Wiping out your life’s savings will create its own problems
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Dear Credit Smart,
I have $16,000 in credit card debt that I could pay off with my hard-hit individual retirement account. I owed for serious medical debt. I will have no savings after this. I am working part time. I currently receive Social Security widower’s benefits of $1,375/month. My job brings in $14,000/year. I have a house payment of $1,050/month, and a second mortgage of $20,000 at $196/month. I was thinking I could start rebuilding savings and sleep better if that credit card debt is gone. I have a partner who helps with food and utilities. I am 65 and plan to receive about $500 more per month when I shift to my own Social Security at 66. Although I have some limitations, I feel fit and have an excellent attitude toward solving this. – Calvin
I applaud your excellent attitude. From your question it appears that you plan to continue working part time, which I would recommend for as long as you are able. Your mortgage payments alone take most of your Social Security earnings; even without credit card debt and help from a partner with food and utilities you are looking at a fairly tight budget. The additional $500 will certainly help out, but you are correct in knowing that you are going to need to rebuild your savings. Life has a way of happening and too often those events come with a high price tag.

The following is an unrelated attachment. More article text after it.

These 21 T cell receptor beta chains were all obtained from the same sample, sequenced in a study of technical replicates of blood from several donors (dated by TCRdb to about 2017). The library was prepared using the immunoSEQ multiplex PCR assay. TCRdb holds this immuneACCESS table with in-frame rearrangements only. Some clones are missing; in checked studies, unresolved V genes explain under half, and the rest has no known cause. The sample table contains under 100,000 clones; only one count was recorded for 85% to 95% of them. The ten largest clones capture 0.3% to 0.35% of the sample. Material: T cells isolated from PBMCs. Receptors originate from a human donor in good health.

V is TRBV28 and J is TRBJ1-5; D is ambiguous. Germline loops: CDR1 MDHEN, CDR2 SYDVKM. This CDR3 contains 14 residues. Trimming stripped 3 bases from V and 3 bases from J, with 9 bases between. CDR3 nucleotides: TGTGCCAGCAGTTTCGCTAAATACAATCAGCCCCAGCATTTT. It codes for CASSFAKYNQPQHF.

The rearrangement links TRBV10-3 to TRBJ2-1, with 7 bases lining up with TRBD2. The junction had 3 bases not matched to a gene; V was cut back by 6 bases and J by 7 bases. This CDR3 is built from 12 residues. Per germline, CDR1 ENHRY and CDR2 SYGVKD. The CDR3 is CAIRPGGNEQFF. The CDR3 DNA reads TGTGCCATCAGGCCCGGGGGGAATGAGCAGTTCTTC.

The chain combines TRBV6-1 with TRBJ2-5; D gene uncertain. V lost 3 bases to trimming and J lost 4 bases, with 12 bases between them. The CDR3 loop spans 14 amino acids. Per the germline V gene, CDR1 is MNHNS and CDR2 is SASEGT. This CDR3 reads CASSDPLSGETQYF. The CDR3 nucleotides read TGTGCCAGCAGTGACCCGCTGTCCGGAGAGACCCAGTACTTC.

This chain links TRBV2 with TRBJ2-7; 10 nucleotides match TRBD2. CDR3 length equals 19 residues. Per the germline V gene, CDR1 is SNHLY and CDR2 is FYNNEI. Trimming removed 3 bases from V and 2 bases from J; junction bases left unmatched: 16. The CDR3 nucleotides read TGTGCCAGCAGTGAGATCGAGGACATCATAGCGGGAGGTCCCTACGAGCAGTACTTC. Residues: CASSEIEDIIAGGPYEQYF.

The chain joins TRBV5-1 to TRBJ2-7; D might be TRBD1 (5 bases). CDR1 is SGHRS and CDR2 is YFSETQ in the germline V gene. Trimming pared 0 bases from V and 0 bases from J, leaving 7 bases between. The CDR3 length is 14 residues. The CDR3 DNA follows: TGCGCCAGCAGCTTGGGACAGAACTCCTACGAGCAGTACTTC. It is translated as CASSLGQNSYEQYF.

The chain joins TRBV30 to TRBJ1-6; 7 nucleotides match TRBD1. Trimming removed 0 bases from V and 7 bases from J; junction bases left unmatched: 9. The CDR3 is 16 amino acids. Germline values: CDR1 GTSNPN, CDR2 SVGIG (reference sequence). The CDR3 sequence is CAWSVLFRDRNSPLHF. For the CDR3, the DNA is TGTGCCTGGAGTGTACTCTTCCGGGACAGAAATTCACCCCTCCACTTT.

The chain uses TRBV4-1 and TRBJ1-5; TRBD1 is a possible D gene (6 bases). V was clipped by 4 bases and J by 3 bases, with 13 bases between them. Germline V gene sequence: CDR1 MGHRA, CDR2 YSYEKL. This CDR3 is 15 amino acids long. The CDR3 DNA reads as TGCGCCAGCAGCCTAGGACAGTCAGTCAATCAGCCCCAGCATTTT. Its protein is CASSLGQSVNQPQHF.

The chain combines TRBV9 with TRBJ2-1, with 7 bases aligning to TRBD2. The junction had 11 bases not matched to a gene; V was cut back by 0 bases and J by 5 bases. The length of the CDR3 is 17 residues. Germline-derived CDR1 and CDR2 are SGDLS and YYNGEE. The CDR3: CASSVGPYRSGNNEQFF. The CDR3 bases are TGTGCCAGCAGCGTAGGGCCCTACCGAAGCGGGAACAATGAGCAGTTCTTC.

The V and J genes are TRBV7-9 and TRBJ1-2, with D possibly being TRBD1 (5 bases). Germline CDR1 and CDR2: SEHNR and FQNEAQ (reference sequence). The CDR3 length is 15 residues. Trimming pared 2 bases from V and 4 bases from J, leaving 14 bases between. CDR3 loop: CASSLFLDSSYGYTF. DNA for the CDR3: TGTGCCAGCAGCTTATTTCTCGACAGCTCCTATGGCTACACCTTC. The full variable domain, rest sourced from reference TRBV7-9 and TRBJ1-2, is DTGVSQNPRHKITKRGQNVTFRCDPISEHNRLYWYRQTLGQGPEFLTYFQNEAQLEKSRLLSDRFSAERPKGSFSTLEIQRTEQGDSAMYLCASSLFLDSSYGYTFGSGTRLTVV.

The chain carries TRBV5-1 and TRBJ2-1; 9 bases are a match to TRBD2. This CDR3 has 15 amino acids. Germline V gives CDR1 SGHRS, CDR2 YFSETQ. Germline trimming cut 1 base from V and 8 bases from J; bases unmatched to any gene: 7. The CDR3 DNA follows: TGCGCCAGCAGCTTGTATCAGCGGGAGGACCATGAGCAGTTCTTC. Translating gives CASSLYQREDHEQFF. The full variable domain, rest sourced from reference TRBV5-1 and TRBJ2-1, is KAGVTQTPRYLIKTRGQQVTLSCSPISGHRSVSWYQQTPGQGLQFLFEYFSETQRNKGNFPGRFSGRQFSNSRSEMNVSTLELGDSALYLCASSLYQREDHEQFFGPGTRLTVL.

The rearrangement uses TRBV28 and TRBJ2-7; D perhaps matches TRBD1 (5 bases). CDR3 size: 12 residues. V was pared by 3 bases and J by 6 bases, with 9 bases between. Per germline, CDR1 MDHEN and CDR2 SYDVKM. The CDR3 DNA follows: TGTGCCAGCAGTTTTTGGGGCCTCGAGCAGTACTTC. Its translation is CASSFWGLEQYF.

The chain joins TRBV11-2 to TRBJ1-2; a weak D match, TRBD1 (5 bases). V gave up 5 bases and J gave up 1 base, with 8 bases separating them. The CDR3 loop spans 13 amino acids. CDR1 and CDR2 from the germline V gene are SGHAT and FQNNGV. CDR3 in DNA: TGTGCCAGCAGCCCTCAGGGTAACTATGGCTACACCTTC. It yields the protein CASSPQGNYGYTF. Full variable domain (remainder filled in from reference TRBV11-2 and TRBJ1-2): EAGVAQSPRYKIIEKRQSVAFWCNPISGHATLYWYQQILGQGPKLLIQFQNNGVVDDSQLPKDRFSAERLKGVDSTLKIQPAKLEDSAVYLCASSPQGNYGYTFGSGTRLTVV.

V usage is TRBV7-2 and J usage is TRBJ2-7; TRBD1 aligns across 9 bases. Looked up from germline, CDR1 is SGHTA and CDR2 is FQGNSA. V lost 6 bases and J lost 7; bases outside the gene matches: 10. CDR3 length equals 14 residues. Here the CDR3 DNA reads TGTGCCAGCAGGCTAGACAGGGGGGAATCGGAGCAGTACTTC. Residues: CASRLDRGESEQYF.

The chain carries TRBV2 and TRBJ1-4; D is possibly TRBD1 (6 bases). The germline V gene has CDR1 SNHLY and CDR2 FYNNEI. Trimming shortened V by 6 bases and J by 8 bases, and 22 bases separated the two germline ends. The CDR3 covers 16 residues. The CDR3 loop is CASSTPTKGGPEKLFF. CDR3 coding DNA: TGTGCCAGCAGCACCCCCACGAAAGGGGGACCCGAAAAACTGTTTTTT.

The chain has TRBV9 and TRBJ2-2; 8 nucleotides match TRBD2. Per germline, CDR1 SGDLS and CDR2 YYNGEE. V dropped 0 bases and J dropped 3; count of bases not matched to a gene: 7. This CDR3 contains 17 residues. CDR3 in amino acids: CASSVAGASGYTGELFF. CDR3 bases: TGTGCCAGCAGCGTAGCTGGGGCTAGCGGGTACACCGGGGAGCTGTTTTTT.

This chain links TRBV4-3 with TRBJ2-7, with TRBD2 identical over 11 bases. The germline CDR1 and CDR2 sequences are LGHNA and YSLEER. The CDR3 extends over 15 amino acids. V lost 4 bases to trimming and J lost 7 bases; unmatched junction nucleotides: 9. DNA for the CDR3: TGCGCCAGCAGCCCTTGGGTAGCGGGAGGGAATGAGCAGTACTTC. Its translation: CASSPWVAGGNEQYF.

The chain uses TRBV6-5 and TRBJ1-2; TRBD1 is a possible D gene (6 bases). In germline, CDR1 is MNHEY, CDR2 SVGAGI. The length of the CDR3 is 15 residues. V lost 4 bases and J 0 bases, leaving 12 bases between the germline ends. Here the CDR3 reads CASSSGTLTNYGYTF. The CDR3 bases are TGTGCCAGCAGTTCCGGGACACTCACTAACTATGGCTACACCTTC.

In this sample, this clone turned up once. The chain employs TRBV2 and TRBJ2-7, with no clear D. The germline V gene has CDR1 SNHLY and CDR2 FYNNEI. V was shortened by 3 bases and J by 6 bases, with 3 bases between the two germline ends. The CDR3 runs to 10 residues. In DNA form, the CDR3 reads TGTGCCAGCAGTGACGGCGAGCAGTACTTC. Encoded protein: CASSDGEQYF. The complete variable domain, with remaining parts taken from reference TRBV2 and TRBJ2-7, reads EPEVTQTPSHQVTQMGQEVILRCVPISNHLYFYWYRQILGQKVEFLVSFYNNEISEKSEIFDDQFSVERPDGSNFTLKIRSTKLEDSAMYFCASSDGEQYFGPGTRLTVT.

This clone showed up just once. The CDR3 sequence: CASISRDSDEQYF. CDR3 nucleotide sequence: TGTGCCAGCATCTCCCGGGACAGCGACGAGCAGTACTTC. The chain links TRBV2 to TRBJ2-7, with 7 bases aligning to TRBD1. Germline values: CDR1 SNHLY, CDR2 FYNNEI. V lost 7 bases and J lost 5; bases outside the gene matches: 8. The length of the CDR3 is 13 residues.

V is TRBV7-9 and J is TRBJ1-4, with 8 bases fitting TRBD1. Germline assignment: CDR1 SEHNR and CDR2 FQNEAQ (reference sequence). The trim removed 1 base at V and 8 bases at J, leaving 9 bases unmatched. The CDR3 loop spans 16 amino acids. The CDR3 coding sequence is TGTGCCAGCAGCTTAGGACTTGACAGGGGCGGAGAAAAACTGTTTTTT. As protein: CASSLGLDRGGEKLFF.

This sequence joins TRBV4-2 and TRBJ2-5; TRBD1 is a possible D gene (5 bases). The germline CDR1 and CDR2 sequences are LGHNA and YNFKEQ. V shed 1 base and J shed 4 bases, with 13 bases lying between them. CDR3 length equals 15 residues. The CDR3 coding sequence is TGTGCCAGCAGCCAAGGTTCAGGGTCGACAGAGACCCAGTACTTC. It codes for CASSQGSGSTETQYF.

If we assume you are paying 15 percent interest on your card debt, then your minimum payment is $360. That extra $500 per month is more than enough to cover a minimum payment, with a little left over for savings. However, paying only the minimum will stretch your payments out far into the future – in your case, more than 27 years, when you will be more than 92 years old. If you can transfer the balance to a lower-rate card, you could cut the time considerably.
I want you to know that there are other options available for addressing this debt. Two of those options are debt settlement and bankruptcy. Both of these options will have a negative effect on your credit score, in addition to other consequences that you might not want to deal with. From your question it seems that you have a sincere desire to pay your debt off in full and move forward.
A third option that would take care of that concern would be for you to seek the advice of a certified, nonprofit credit counselor like those associated with my organization, the National Foundation for Credit Counseling. A counselor will review your entire financial situation and help you find the best solution. This initial consultation is always free. The counselors know the importance of emergency savings and will work with you to help rebuild if you decide to use some or all of your savings to pay off your debt.
Your counselor may also suggest a debt management plan, which would get your debt paid off in five years or less but at a fixed, reduced interest rate. Your credit cards would be closed to further charges on a DMP, which could cause a temporary drop in your credit score. However, 100 percent of your debt will be paid off on this type of plan. Making consistent on-time payments through a DMP will help correct this dip in score in time. If you choose to enroll in a DMP, you will likely be subject to a setup and monthly fee. However, these fees are generally minimal and less than what you will save in interest depending on your current interest rates. This solution would preserve the savings you have, even though you are not earning much on those IRA funds.
Remember to always use your credit smarts!
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